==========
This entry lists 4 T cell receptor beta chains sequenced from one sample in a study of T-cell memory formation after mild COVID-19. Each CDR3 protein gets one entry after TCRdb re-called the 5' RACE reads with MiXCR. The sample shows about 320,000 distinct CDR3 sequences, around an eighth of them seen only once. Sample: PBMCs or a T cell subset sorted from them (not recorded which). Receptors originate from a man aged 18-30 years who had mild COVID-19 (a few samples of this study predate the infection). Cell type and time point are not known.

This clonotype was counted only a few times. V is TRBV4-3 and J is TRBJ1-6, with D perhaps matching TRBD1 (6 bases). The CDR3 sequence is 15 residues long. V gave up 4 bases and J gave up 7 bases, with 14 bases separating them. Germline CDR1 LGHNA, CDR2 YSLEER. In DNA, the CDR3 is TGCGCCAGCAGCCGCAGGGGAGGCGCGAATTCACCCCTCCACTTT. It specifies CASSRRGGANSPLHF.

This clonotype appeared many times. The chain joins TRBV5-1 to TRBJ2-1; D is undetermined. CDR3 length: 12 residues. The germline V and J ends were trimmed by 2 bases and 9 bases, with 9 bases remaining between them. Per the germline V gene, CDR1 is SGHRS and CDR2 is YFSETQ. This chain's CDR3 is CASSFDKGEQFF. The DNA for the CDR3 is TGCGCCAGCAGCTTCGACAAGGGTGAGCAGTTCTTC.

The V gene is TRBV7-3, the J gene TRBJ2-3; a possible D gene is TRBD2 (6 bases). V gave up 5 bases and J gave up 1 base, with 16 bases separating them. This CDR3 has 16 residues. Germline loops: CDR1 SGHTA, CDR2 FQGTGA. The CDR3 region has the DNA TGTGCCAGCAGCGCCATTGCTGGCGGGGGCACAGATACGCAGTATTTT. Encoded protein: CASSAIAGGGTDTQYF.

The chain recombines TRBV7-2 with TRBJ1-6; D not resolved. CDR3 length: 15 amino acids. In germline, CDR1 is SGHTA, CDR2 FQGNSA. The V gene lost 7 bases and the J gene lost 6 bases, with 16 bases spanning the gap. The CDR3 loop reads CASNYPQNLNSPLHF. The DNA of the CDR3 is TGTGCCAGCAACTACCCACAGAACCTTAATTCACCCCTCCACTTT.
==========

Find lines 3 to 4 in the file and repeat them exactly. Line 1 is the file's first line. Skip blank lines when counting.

This clonotype appeared many times. The chain joins TRBV5-1 to TRBJ2-1; D is undetermined. CDR3 length: 12 residues. The germline V and J ends were trimmed by 2 bases and 9 bases, with 9 bases remaining between them. Per the germline V gene, CDR1 is SGHRS and CDR2 is YFSETQ. This chain's CDR3 is CASSFDKGEQFF. The DNA for the CDR3 is TGCGCCAGCAGCTTCGACAAGGGTGAGCAGTTCTTC.

The V gene is TRBV7-3, the J gene TRBJ2-3; a possible D gene is TRBD2 (6 bases). V gave up 5 bases and J gave up 1 base, with 16 bases separating them. This CDR3 has 16 residues. Germline loops: CDR1 SGHTA, CDR2 FQGTGA. The CDR3 region has the DNA TGTGCCAGCAGCGCCATTGCTGGCGGGGGCACAGATACGCAGTATTTT. Encoded protein: CASSAIAGGGTDTQYF.